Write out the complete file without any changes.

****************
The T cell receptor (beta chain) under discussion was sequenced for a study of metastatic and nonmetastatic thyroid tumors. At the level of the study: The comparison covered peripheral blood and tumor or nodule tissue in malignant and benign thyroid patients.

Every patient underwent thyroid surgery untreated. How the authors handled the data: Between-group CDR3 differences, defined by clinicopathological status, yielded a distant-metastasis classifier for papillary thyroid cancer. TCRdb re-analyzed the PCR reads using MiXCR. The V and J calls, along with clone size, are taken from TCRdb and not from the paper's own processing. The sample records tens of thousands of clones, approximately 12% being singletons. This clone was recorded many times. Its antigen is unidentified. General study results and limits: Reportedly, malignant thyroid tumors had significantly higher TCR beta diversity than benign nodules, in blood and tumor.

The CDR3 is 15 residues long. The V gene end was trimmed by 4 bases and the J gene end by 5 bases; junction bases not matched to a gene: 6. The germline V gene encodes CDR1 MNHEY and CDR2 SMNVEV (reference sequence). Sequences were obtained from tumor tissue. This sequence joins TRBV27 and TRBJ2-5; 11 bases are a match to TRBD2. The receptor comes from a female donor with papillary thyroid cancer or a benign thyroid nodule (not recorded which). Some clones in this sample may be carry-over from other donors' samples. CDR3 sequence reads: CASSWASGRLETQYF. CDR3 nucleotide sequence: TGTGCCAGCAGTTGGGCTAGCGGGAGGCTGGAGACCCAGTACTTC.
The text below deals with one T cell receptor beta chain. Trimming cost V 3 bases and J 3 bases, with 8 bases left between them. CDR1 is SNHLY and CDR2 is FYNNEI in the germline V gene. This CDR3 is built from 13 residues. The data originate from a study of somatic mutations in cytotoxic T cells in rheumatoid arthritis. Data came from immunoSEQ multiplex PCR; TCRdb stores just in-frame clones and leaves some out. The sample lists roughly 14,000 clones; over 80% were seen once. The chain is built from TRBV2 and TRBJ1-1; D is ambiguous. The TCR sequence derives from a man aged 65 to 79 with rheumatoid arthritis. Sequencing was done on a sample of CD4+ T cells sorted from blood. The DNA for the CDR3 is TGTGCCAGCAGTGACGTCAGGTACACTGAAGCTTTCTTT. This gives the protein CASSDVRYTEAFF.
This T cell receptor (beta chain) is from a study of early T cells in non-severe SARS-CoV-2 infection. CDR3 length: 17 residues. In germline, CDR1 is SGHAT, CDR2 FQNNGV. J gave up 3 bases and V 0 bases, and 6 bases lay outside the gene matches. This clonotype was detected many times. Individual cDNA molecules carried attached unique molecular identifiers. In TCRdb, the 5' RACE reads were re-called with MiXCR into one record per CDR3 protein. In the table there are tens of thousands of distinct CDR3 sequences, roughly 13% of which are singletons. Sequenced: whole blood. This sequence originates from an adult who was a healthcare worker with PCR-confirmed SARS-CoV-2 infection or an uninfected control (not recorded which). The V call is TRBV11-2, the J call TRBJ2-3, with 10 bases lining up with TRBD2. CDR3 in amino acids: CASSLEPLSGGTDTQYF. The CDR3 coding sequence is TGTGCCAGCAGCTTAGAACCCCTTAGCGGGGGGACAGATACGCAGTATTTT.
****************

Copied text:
The T cell receptor (beta chain) under discussion was sequenced for a study of metastatic and nonmetastatic thyroid tumors. At the level of the study: The comparison covered peripheral blood and tumor or nodule tissue in malignant and benign thyroid patients.

Every patient underwent thyroid surgery untreated. How the authors handled the data: Between-group CDR3 differences, defined by clinicopathological status, yielded a distant-metastasis classifier for papillary thyroid cancer. TCRdb re-analyzed the PCR reads using MiXCR. The V and J calls, along with clone size, are taken from TCRdb and not from the paper's own processing. The sample records tens of thousands of clones, approximately 12% being singletons. This clone was recorded many times. Its antigen is unidentified. General study results and limits: Reportedly, malignant thyroid tumors had significantly higher TCR beta diversity than benign nodules, in blood and tumor.

The CDR3 is 15 residues long. The V gene end was trimmed by 4 bases and the J gene end by 5 bases; junction bases not matched to a gene: 6. The germline V gene encodes CDR1 MNHEY and CDR2 SMNVEV (reference sequence). Sequences were obtained from tumor tissue. This sequence joins TRBV27 and TRBJ2-5; 11 bases are a match to TRBD2. The receptor comes from a female donor with papillary thyroid cancer or a benign thyroid nodule (not recorded which). Some clones in this sample may be carry-over from other donors' samples. CDR3 sequence reads: CASSWASGRLETQYF. CDR3 nucleotide sequence: TGTGCCAGCAGTTGGGCTAGCGGGAGGCTGGAGACCCAGTACTTC.
The text below deals with one T cell receptor beta chain. Trimming cost V 3 bases and J 3 bases, with 8 bases left between them. CDR1 is SNHLY and CDR2 is FYNNEI in the germline V gene. This CDR3 is built from 13 residues. The data originate from a study of somatic mutations in cytotoxic T cells in rheumatoid arthritis. Data came from immunoSEQ multiplex PCR; TCRdb stores just in-frame clones and leaves some out. The sample lists roughly 14,000 clones; over 80% were seen once. The chain is built from TRBV2 and TRBJ1-1; D is ambiguous. The TCR sequence derives from a man aged 65 to 79 with rheumatoid arthritis. Sequencing was done on a sample of CD4+ T cells sorted from blood. The DNA for the CDR3 is TGTGCCAGCAGTGACGTCAGGTACACTGAAGCTTTCTTT. This gives the protein CASSDVRYTEAFF.
This T cell receptor (beta chain) is from a study of early T cells in non-severe SARS-CoV-2 infection. CDR3 length: 17 residues. In germline, CDR1 is SGHAT, CDR2 FQNNGV. J gave up 3 bases and V 0 bases, and 6 bases lay outside the gene matches. This clonotype was detected many times. Individual cDNA molecules carried attached unique molecular identifiers. In TCRdb, the 5' RACE reads were re-called with MiXCR into one record per CDR3 protein. In the table there are tens of thousands of distinct CDR3 sequences, roughly 13% of which are singletons. Sequenced: whole blood. This sequence originates from an adult who was a healthcare worker with PCR-confirmed SARS-CoV-2 infection or an uninfected control (not recorded which). The V call is TRBV11-2, the J call TRBJ2-3, with 10 bases lining up with TRBD2. CDR3 in amino acids: CASSLEPLSGGTDTQYF. The CDR3 coding sequence is TGTGCCAGCAGCTTAGAACCCCTTAGCGGGGGGACAGATACGCAGTATTTT.